Ten Characteristics of Bad Customer Service
In customer service, it only takes one negative incident to lose a client for life. In this article, we will take a look at ten common characteristics of bad customer service with the purpose of showing alternatives that would serve customers much more efficiently and positively.
1. Failing to greet customers when they walk in the door.
A customer that is not acknowledged upon entering your business will not feel like the valuable commodity that they are.
2. Hanging up on an angry customer.
No one likes being yelled at, but disgruntled customers sometimes need time to vent before dealing with their concerns in a rational manner. If the customer becomes abusive, get a manager. Never hang up on a customer.
3. Eating in front of customers.
No one wants to watch someone eat their lunch - or even a mid-morning donut. Leave the food for the break room and keep your mouth clear for talking to your customers.
4. Putting a call on hold without asking first.
It is a simple courtesy to ask before putting someone on hold. In addition, you are less likely to have the customer hang up in frustration when the elevator music starts to blare.
5. Avoiding eye contact with a customer.
When you are talking to someone, you want to know that other person is listening to what you say. Customer service representatives who do not make eye contact look rude at best, and downright shifty or dishonest to others.
6. Socializing with other employees when customers are present.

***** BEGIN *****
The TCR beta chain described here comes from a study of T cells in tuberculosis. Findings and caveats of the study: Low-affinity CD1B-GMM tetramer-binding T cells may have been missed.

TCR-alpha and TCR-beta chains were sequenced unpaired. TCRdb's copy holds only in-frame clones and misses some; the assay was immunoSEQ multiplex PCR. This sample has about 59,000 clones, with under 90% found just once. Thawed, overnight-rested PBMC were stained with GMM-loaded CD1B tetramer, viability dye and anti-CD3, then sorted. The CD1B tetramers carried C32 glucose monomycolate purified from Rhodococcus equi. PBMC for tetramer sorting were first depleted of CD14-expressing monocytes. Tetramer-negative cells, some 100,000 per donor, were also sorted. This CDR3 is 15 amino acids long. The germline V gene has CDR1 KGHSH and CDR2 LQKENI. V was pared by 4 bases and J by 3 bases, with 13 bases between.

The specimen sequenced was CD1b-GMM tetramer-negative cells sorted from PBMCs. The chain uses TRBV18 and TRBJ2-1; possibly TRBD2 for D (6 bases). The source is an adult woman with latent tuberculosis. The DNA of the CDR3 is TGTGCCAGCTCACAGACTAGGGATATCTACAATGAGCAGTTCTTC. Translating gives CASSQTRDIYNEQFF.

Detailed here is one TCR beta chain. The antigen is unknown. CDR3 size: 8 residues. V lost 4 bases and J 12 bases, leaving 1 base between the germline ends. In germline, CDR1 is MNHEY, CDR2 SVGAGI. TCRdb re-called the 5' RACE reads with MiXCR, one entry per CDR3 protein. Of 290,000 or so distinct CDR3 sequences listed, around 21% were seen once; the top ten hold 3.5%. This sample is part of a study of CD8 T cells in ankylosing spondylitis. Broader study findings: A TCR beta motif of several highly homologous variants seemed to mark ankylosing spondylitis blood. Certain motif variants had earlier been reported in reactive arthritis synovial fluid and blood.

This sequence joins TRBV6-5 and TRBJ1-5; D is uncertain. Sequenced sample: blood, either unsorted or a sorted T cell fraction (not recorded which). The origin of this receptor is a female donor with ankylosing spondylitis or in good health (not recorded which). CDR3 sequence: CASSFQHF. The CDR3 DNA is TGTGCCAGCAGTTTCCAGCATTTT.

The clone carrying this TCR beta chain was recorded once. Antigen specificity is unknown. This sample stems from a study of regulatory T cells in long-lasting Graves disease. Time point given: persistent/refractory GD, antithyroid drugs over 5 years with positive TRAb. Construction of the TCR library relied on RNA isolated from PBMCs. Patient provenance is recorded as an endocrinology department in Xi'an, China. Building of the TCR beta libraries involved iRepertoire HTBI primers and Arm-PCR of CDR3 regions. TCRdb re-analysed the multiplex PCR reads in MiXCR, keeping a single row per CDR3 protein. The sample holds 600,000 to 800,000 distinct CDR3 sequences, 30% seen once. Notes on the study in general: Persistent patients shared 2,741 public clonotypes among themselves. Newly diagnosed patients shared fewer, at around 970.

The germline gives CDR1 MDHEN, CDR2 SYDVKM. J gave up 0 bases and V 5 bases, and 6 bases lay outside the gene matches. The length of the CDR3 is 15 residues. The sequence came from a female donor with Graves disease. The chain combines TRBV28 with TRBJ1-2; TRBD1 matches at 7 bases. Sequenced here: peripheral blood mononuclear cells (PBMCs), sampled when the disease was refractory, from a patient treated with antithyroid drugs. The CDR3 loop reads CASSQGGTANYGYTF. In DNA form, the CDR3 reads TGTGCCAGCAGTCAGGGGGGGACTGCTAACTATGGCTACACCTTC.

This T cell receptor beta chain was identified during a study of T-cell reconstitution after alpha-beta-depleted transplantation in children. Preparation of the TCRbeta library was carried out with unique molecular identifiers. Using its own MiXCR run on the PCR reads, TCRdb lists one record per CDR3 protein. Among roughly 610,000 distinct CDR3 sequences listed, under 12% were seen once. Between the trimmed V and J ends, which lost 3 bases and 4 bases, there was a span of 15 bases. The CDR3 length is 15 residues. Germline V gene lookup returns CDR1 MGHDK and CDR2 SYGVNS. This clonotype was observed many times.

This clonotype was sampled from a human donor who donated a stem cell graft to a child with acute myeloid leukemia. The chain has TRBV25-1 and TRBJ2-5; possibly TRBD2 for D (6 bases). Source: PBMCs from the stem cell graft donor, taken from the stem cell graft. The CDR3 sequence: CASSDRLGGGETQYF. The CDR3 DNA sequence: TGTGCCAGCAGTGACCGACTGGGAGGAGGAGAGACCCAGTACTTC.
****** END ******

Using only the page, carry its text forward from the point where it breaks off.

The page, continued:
Customers do not care to hear about your plans for Friday night. Unless you are asking a question about your customer's business specifically, stop all personal conversations until there are no customers in the vicinity.
7. Forgetting to use common courtesies.
"Please" and "thank you" are mainstays in customer service. Unfortunately, they are not used nearly as often as they should be. Common niceties exude professionalism, as well as courtesy, and should be used without fail.
8. Yelling at a customer.
Let the customer vent and then deal with their complaint in a calm, rational manner.
9. Using technical jargon when talking to customers.
You do not need to talk down to your customers, but it is helpful to use language they understand when explaining company policies and procedures. Leave the technical jargon for your coworkers.
10. Complaining about the company to customers.
There are no exceptions to this rule. There is never an appropriate time to bad-mouth your own company to a customer. This could potentially cost your company money or even lose the customer altogether.
Bad customer service is prevalent today, but it is not hard to overcome. By studying the bad, you can replace it with stellar service that will boost your customer base and your profits.
- Meredith Estep